While the new coronavirus is known to cause respiratory illness, some scientists suggest it can also potentially lead to brain and nerve damage in certain patients.
Beyond the typical symptoms of COVID-19, including fever, cough and difficulty breathing, doctors around the world have reported cases of infected patients with an array of neurological problems, including stroke, seizures, anosmia, or a loss of smell, and encephalopathy, a broad term used to describe brain damage or dysfunction.
Since these reports have so far been limited to anecdotal case studies, it is still too early to know whether the virus is to blame for these neurological symptoms, said clinical epidemiologist Jose Tellez-Zenteno, a professor of neurology at the University of Saskatchewan. Nevertheless, he said, it’s important for the public and health care providers to know this is a possibility.
“The virus can go to the brain potentially,” Dr. Tellez-Zenteno said. “And not only for neurologists, but for [front-line] doctors …, they have to be aware that neurological complications can happen and be ready to diagnose and ready to treat, if there is some treatment for them.”
He noted that in one study of 214 hospitalized COVID-19 patients in Wuhan, China, researchers reported more than 35 per cent had neurological complications, including decreased levels of consciousness, stroke and muscle damage. These were more likely to occur among the hospitalized patients who were severely ill with COVID-19.
Dr. Tellez-Zenteno emphasized that the vast majority of individuals who catch COVID-19 have mild or no symptoms.
But the fact that many infected people experience anosmia may point to one of the potential ways in which the virus could affect the brain. In research on mice, the new coronavirus has been shown to enter the brain from the nose through the olfactory system, said Avindra Nath, clinical director of the U.S. National Institute of Neurological Disorders and Stroke, and chief of the section of infections of the nervous system.
In humans, it’s possible that the virus merely causes damage to olfactory nerve endings, which for many may result in nothing more serious than a temporary loss of smell, he said.
"The other possibility is that may be a route of entry into the brain,” he said.
Dr. Nath said it would be useful to follow up with these patients, long after they have recovered from the viral infection, to see whether they develop signs of lasting neurological effects.
In a recent paper, published in the journal Neurology, he also raised the question of whether respiratory symptoms from COVID-19 could arise from damage to the brain stem, which controls breathing.
While it’s often assumed that people develop neurological complications from hypoxia, or a lack of oxygen, when an illness damages the lungs or other organs, it’s possible that the reverse may occur, Dr. Nath said.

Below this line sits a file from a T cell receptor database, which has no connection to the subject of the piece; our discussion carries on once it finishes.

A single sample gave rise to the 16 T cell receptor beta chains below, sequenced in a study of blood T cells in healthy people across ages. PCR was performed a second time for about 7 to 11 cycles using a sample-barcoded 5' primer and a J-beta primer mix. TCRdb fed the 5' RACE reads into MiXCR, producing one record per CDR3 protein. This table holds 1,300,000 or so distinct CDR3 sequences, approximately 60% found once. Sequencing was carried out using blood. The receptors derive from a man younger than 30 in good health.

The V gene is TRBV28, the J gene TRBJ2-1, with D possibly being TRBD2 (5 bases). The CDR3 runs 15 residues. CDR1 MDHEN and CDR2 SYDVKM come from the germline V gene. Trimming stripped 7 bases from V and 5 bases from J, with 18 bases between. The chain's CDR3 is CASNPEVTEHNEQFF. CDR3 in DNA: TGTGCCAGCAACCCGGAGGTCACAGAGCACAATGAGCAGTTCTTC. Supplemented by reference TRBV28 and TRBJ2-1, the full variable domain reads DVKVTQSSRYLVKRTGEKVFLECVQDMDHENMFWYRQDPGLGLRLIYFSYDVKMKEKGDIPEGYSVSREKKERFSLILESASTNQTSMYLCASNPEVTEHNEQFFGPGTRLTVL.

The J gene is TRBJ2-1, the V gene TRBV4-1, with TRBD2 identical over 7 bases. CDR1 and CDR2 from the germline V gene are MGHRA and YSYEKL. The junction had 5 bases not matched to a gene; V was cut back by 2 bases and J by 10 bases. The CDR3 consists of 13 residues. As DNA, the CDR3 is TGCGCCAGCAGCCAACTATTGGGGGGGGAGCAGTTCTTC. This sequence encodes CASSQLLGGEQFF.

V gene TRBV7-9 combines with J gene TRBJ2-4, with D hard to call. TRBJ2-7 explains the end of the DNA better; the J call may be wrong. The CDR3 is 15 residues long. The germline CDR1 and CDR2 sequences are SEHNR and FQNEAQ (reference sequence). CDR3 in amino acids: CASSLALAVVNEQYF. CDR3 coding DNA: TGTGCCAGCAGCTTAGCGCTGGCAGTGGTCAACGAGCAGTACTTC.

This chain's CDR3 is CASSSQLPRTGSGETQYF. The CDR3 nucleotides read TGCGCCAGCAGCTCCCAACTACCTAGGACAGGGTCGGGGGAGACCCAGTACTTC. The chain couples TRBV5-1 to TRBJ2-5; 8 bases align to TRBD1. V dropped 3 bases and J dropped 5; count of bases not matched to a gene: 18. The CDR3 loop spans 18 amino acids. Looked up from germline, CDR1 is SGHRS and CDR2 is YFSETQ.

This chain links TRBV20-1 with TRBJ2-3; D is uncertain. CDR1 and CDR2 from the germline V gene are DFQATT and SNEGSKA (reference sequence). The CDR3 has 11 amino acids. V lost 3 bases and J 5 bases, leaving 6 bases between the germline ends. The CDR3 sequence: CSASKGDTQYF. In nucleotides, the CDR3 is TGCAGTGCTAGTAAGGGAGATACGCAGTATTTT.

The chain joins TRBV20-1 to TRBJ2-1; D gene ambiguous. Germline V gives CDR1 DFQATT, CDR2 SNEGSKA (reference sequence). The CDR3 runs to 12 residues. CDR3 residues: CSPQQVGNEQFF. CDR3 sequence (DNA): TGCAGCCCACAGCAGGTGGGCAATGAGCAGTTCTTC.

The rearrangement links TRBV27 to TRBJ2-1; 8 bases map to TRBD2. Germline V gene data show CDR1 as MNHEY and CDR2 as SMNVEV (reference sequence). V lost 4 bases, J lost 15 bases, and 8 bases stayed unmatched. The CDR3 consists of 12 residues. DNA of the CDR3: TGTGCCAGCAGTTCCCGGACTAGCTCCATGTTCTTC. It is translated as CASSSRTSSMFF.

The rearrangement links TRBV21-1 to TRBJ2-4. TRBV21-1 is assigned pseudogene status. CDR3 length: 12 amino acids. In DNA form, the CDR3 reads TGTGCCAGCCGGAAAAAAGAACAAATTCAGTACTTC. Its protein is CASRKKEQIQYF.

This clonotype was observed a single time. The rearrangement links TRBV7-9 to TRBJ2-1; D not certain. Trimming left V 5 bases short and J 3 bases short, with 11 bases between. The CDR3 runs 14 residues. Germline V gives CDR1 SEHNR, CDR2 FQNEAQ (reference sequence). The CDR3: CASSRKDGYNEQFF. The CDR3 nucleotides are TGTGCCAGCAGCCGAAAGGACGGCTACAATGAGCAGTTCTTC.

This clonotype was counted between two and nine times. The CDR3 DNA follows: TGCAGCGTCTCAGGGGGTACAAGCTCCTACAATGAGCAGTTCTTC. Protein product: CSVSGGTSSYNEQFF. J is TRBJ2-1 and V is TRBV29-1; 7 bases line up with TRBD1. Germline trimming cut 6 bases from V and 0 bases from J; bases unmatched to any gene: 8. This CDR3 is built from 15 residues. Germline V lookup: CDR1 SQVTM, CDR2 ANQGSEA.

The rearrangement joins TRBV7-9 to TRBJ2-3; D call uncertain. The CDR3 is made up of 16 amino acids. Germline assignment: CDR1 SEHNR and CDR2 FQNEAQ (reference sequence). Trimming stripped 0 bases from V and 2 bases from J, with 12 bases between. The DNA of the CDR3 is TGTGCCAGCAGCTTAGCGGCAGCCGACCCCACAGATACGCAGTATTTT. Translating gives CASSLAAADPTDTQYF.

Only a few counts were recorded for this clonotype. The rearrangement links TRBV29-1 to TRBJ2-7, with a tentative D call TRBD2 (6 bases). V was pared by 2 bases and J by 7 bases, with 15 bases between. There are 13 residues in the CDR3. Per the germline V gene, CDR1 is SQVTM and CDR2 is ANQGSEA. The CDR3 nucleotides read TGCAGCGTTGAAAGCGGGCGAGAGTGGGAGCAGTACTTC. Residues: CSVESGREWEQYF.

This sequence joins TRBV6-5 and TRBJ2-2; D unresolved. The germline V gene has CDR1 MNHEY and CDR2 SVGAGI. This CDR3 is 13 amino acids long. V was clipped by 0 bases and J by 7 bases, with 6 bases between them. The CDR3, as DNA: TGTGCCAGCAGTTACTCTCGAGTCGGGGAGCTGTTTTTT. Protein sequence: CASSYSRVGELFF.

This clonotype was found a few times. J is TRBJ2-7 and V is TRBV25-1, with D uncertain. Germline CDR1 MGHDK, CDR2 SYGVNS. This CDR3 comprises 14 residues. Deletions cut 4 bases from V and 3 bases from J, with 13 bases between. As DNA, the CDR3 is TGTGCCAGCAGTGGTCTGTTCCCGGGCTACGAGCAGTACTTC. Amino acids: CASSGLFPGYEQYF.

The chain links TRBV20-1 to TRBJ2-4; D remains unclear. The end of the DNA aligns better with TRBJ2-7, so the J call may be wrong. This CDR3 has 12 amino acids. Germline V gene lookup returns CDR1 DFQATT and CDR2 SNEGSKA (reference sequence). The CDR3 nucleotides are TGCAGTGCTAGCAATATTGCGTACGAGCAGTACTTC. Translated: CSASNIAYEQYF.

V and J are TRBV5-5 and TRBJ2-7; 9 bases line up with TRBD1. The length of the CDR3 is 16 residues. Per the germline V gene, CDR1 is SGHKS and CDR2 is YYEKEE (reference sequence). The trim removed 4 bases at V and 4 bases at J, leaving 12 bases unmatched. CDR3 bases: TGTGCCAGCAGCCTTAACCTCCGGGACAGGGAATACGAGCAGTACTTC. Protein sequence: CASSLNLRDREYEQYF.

“We really need to think that some of these patients [with respiratory syndrome] might have primary neurological involvement, and we should do CT scans or MRI scans on them” when possible, he said.
Chronic neurological problems have been tied to other types of coronaviruses in the past, said Mady Hornig, associate professor of epidemiology at Columbia University’s Mailman School of Public Health. She noted, for example, that there have been reported cases of myalgic encephalomyelitis/chronic fatigue syndrome (ME/CFS), a debilitating condition, in some individuals who have had SARS and MERS (Middle East Respiratory Syndrome).
“That’s one of the questions here,” said Dr. Hornig. “We must really look hard, particularly with these types of coronaviruses, for chronic effects that are in the neurological – and even bordering on neuropsychiatric – category.”
In explaining other potential ways in which the virus could enter the brain and cause damage, psychoneuroimmunology expert Boris Sakic at McMaster University said that normally, our brains are protected by the blood-brain barrier, the densely packed cells around the blood vessels of the brain that prevents pathogens from entering. However, in a “cytokine storm,” or a severe immune reaction in certain individuals, the blood-brain barrier can become permeable.
When this happens, viruses circulating in the blood can then enter the brain, along with other immune cells, or white blood cells, that normally reside in the body, he said. The presence of viruses in the brain then triggers activation of the brain’s immune cells, such as microglial cells, which can produce certain toxic substances, said Dr. Sakic, an associate professor of psychiatry and neurobehavioural sciences.
But generally, when it comes to viral infections, he said, the biggest cause of damage to the brain is from the other white blood cells entering the brain through the blood-brain barrier, which cause “collateral damage.”
“Let’s say you want to kill the virus, but you also kill all the neighbouring neurons,” he said.
The Globe and Mail
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